I often experience a certain amount of pessimistic skepticism when I encounter discussions that posit the development of policy as a solution to a particular ill. In this case, I refer specifically to the section entitled “An International Standard of Integrity in Science” found towards the closing discussion of the Matheson piece (375). In my brief discussion here, I do not mean to imply that Matheson is suggesting some final and complete solution to the issues that were discussed in all three articles this week. I mean only to observe that this piece, as with a number I have encountered in my own research (which, at this juncture, relates to government funding of public health interventions by small, community-based organizations and shares some commonalities with our discussions), hopes to suggest that the way around these issues is for some type of policy that serves as a form of multilateral, international, interdisciplinary, etc., governance. Although the section in Matheson’s piece is relatively brief, the closing line of the article also points to the optimistic hope of policy as resolution: “[c]areful policy studies are required to help science both corporate and academic remain vibrant, incisive and free” (378).
My cynicism is likely a product of my experience working on policy development for a government agency and on policy research and lobbying for a non-profit organization. In my experience, rules and regulations called “policy”, contained in wordy yet colourful documents that are often accompanied by flow charts, logic models and circle graphs, tend to find a place on cubicle walls where they are seldom looked at. I think that this would be perhaps exacerbated by Matheson’s proposed “international standard” because of how broad it is and how challenging and unrealistic it would be to enforce. Indeed, even if it were enforced, the articles from this week and previous ones would tell us that pharmaceutical companies have long worked around policy (often under the illusion of following it perfectly) to achieve their bottom line and I am not sure that this standard would be any different. Of course, like a true former public servant, I do not have an alternative to suggest in the stead of this “international standard” at this point in my thinking on the issue.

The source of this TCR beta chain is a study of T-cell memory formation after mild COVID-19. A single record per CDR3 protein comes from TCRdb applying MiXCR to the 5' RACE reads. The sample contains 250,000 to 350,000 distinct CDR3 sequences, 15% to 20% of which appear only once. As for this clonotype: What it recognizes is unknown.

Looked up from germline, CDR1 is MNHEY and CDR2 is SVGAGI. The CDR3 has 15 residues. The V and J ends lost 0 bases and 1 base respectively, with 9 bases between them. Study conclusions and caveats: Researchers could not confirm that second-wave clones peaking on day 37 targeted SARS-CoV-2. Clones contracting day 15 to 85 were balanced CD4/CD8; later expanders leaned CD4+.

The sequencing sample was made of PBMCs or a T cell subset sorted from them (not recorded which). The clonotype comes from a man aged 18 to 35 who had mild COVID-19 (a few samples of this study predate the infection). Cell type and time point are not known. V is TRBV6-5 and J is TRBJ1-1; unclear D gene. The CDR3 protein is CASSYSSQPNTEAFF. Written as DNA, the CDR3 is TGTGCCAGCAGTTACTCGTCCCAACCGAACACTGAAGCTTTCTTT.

Addendum – This is a video I was shown during a conference on policy development – President Bartlet discussing military policy on the West Wing (and capturing my sentiments quite well).